How to prepare: Even with an unscripted speech, rehearsing is crucial. While you aren’t planning out exact words to use, you do need a structure to keep you on track. Start by identifying the point you’re trying to make (your “big idea”), then decide how you’ll get there. (Shortform note: Those who don’t want to write a script might prefer a graphic organizer instead. A “mind map” is a visual representation of where you’re starting, where you want to go, and the stops you’ll need to make along the way. Draw it out like a literal map with your opening and closing statements, your big idea, and the concepts that lead to your idea.)
To keep your words spontaneous but still be fully prepared, Anderson recommends you do the following:
- Practice different ways to explain each concept. This way, if your brain fails to remember one, you have others to fall back on.
- Prepare transition phrases between each point. This will keep you from skipping a section and helps you move on to the next point if your mind goes blank.
- Practice using only 90% of the time you’ve been assigned to prevent running over time (which is stressful for the organizers and the audience). Know what your halfway point is and keep an eye on the clock to make sure you’re on pace.
- Script your opening and closing lines to give it a polished touch.
- Don’t rely on your slides to jog your memory, and don’t put words on your slides that you plan to speak. Audiences hate this.
|Answer Key Questions|
Try writing out all of the key questions that your speech will answer and then verbally answering them in several different ways. Make sure the questions are open-ended.
For example, if you’re giving a congratulatory toast at a wedding, your questions might look something like this:
How do I know the groom? How do I know the bride? What do I love about the two of them together? Why do I know their marriage will be successful? Who is the stubborn one? Who is sentimental? What should they each remember about the other?
Practice answering these questions in several different ways. When you go to deliver your speech, there will be no surprise answers coming out of your mouth.
How to Open a Public Speech
Your opening sets the tone for the rest of the talk, so even if you choose not to script your speech, you should carefully plan your opening.
Here are some tips on how to plan a speech opening that grabs your audience from the beginning:
1) Think of something dramatic to say: Anderson says you can never go wrong with a powerful opening line—or at the very least, a powerful line within your first paragraph. Don’t think of your speech as having to be sequential. He recommends you take the heart of what you’re going to talk about and come up with one statement to use as a teaser to the audience.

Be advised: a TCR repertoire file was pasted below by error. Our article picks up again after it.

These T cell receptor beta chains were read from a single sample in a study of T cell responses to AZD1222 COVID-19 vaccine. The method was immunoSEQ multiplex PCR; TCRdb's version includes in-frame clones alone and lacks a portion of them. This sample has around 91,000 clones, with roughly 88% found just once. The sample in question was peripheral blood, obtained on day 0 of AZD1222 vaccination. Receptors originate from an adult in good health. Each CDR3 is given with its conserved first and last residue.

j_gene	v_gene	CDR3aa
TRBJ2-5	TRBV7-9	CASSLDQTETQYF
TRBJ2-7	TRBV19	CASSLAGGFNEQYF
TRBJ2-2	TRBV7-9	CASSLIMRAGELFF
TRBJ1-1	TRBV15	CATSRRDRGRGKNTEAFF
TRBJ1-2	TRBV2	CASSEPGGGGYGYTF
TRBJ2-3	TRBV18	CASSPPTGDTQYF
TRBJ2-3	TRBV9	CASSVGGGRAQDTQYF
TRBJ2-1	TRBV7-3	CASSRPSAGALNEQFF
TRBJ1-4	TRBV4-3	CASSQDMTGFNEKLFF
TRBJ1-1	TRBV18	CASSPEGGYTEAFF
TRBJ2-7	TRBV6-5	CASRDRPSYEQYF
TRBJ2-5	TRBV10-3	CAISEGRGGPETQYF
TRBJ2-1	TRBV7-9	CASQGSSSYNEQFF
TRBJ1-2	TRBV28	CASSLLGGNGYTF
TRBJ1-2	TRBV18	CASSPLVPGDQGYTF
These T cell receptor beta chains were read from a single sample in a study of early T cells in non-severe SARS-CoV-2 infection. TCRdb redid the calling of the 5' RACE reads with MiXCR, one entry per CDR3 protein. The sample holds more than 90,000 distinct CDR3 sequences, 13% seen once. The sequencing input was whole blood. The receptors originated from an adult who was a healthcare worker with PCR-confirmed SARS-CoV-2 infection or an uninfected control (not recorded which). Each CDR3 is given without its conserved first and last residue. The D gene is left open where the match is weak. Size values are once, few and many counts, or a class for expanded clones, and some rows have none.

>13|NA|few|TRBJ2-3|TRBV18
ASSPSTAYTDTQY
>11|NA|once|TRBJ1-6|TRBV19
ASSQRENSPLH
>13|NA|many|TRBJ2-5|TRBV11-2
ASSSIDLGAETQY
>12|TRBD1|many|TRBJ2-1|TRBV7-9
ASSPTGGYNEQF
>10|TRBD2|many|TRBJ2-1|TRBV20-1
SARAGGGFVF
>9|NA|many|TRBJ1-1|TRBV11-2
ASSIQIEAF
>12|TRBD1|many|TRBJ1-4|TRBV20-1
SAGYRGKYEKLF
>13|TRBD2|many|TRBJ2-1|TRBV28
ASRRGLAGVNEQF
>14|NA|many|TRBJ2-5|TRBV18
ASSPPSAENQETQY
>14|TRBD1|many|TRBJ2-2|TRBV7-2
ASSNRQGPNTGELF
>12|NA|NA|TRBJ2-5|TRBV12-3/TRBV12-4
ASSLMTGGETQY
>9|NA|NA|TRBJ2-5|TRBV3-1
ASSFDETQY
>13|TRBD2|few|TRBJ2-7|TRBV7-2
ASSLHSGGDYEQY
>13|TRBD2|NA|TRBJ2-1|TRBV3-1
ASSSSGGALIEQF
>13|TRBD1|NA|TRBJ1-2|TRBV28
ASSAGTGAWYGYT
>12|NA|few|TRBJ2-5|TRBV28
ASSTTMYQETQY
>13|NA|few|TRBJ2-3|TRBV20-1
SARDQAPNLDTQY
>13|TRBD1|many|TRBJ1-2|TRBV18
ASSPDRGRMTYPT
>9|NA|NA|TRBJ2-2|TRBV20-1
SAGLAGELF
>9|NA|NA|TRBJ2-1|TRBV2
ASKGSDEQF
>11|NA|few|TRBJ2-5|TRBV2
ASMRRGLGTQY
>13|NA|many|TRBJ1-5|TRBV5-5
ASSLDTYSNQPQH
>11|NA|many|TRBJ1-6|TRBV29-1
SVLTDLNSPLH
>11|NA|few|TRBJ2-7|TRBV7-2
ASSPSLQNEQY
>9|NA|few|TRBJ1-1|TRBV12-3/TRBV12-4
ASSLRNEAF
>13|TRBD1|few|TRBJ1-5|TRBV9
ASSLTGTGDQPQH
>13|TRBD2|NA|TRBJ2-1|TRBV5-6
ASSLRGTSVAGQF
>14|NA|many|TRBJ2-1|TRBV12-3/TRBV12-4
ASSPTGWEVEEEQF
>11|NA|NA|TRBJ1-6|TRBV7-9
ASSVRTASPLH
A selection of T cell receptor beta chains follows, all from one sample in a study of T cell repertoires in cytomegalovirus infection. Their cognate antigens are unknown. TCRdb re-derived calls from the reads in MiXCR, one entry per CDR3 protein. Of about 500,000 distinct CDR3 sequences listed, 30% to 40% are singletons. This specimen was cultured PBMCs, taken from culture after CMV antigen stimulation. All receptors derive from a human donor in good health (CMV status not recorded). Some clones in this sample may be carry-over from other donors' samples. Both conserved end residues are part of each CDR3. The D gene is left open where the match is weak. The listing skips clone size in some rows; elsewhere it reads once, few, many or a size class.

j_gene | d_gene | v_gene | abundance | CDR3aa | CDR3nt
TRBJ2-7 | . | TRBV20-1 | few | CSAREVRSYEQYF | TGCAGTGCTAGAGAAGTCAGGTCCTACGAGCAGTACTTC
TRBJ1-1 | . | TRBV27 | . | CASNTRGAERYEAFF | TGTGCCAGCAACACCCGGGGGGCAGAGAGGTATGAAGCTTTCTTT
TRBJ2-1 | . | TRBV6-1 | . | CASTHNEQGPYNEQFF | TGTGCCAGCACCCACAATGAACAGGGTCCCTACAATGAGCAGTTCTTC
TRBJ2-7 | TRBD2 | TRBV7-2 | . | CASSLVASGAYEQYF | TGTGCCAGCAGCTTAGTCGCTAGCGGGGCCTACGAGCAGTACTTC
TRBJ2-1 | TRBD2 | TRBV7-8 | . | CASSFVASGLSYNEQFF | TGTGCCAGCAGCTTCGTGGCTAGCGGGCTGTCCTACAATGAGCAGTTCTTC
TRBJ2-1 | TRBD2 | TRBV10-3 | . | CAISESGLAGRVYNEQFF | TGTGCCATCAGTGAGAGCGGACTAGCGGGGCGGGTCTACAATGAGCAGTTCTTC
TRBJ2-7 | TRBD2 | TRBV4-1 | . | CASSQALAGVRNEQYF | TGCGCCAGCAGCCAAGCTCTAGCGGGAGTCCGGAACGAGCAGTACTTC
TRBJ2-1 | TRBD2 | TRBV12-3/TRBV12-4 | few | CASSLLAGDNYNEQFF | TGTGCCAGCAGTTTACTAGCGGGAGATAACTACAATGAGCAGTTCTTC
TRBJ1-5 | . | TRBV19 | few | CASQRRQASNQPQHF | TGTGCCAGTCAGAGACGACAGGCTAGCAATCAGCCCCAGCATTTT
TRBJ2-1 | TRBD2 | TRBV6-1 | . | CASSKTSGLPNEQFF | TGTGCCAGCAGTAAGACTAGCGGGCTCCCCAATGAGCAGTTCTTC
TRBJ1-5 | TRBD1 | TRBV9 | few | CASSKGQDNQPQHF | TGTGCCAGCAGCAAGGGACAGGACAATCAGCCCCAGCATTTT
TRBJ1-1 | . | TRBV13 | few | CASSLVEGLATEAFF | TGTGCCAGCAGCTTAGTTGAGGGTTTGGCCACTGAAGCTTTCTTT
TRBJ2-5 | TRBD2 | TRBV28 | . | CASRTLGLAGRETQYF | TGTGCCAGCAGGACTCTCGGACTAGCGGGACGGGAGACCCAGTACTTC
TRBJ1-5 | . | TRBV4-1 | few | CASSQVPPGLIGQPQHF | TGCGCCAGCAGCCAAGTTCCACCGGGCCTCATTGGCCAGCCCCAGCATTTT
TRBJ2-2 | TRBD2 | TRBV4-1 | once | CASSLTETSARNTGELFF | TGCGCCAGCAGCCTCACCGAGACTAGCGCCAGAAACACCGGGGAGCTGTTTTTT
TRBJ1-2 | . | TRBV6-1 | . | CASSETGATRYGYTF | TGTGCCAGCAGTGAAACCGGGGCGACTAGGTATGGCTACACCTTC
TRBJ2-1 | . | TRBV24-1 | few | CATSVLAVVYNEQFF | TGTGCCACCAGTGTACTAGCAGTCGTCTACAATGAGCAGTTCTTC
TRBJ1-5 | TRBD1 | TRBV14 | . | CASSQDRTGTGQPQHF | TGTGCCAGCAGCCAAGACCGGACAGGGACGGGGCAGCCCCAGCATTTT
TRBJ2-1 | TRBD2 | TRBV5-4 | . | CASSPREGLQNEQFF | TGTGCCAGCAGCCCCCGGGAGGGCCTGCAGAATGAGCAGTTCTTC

2) Prepare a fascinating image (or object): Sometimes, the best way to get an audience’s attention is to show them something stunning, confusing (in an intriguing way), or hilarious. Once you delight the audience, you have their attention.
3) Pique their curiosity: Sparking curiosity is the easiest way to grab and hold a listener’s attention. Anderson says you can ask a question explicitly, or you can make a counterintuitive statement. If what you say challenges the audience’s prior knowledge, it will intrigue them even more.
Anderson warns that a spectacular talk can be ruined by a bad ending. The way a talk ends is the way the audience will remember it. Avoid boring endings, asking for money, or alluding that there was more you couldn’t get to.
Instead, Anderson offers these five strategies for ending your talk on a high note:
- Apply what you’ve discussed to a broader situation. For example, “If this management style can transform Fortune 500 companies, imagine what it could do in the White House.”
- Declare a personal mission. End your speech by making a proclamation about how you are going to use this knowledge to improve the world.
- Leave them with a dream. Paint a picture of a better world. Inspire your audience with your dream for the future, but be sure to avoid clichés.
- Call them to action. Ask your audience to take the information you just gave them and do something with it. For example, “If we all contact our congressmen, they’ll have to listen.”
- End with beautiful language. A poetic statement, song lyric, or eloquent phrase can add a somber and memorable touch.
Anderson says whichever way you choose to end your talk, a short and simple “thank you” (followed by a pause for applause) before walking offstage is always successful.
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Like what you just read? Read the rest of the world's best book summary and analysis of Chris Anderson's "TED Talks" at Shortform .
Here's what you'll find in our full TED Talks summary :
- A nuts-and-bolts guide to public speaking that takes you from the initial idea to your final bow
- TED curator Chris Anderson's public speaking advice on everything from scripting to wardrobe
- A comparison of Anderson's advice to that of other public speaking experts